Poor Twitter, writes Andrea O’Sullivan. By now, the persistent tug-of-war among user groups complaining about disagreeable content and others who point to the platform’s free-speech roots has been exhausted to the point of cliche. But as the now-ubiquitous microblogging platform continues to crack down on certain speech while its stock price continues to struggle, some are now questioning whether Twitter can survive as a for-profit company at all.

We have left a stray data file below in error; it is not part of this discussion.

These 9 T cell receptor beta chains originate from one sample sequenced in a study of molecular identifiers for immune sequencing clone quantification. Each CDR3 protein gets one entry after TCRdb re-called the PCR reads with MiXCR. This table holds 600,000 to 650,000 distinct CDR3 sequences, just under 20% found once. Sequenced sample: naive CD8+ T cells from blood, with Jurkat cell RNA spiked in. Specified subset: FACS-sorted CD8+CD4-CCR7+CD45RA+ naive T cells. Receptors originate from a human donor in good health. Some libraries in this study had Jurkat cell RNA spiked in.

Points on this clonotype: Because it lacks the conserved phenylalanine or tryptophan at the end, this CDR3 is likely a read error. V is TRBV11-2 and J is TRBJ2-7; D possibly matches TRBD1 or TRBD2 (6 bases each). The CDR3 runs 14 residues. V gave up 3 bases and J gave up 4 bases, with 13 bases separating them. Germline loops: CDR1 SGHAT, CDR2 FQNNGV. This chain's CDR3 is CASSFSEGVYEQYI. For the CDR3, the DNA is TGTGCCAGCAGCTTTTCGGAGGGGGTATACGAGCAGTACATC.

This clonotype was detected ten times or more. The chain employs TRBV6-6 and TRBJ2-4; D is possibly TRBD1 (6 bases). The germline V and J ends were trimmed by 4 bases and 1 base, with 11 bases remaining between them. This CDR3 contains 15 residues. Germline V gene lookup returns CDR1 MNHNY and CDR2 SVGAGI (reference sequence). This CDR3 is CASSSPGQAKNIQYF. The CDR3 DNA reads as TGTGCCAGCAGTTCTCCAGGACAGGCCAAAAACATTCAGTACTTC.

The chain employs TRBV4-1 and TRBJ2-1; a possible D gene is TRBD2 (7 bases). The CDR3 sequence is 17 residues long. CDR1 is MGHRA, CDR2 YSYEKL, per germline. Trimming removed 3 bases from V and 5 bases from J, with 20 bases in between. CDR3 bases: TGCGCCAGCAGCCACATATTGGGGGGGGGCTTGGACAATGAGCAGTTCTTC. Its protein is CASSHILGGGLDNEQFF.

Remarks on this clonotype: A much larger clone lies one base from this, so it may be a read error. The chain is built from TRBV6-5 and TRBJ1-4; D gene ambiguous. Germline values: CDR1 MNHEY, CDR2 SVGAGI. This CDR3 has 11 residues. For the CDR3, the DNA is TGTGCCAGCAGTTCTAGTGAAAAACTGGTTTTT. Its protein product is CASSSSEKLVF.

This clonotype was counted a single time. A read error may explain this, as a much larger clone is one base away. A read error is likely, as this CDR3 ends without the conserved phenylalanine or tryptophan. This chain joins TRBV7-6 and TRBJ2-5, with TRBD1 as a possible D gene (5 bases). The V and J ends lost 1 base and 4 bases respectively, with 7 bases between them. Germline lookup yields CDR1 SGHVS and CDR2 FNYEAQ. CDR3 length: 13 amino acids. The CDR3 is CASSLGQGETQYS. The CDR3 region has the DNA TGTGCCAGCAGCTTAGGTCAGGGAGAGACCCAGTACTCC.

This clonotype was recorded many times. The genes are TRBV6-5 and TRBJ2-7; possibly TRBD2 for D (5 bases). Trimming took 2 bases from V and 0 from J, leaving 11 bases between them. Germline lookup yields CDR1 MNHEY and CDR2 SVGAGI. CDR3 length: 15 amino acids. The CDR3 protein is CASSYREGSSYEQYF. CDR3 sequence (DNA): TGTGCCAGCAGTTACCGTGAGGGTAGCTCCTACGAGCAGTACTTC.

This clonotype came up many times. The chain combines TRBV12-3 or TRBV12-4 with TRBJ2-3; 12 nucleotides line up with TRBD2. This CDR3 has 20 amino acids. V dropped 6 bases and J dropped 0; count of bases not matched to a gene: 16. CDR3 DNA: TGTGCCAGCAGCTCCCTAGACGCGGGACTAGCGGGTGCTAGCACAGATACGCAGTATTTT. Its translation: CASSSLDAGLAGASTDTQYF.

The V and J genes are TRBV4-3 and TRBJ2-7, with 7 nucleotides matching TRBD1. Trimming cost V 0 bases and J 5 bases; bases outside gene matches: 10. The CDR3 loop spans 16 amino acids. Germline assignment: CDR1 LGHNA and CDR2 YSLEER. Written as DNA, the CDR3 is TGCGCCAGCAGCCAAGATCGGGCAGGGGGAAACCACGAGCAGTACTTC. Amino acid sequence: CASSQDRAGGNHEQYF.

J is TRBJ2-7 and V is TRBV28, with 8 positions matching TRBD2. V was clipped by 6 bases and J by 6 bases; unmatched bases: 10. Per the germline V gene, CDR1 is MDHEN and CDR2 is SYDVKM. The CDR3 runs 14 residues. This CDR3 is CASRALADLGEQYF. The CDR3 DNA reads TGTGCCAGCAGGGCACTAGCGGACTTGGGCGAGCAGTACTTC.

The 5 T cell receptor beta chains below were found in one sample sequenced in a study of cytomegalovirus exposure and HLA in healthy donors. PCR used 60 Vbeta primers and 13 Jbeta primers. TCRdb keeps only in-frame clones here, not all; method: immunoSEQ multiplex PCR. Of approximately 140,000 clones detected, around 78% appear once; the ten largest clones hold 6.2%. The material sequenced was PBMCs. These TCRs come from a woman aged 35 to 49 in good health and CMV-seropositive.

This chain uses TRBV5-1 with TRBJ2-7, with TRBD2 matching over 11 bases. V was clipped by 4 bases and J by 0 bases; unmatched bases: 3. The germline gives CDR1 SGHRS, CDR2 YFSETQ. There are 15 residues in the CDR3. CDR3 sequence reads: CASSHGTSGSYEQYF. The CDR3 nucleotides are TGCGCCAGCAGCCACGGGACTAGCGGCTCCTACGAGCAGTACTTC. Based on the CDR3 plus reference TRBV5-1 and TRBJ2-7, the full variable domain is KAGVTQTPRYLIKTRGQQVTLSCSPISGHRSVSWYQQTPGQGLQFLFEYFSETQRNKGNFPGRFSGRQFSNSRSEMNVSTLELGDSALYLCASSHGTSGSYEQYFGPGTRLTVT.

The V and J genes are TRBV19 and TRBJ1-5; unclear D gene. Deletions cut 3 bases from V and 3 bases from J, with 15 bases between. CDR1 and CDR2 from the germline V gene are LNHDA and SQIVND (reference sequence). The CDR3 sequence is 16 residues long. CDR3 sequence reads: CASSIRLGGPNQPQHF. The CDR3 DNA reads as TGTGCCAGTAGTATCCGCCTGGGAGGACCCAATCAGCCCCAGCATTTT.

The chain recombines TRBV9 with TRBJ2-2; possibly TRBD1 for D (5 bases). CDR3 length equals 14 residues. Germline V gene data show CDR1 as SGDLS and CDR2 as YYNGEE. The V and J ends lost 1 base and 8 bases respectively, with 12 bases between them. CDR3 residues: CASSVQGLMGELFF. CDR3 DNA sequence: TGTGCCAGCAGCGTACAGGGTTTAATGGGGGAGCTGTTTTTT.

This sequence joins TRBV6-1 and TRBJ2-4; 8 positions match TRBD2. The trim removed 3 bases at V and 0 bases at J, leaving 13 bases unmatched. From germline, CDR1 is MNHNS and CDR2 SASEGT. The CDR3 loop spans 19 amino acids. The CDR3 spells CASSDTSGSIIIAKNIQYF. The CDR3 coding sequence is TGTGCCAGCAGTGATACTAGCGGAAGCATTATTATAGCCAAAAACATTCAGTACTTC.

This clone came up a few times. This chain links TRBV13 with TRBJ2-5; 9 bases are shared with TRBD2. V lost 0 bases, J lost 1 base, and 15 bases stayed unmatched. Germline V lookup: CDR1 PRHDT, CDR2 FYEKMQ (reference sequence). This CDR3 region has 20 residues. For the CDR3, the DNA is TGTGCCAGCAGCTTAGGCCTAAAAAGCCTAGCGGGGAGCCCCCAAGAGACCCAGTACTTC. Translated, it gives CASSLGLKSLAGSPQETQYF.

Twitter’s precarious position has even left some users—traditionally those on the left, but increasingly those on the right, as well—calling for Twitter to be pseudo-nationalized by the federal government through “social network neutrality” or by classifying the platform as a public utility. The inherent surveillance and procedural problems presented by this “solution” should be immediately apparent, O’Sullivan writes. Still, there may be something to the argument that a service like Twitter is not best run as a for-profit public corporation.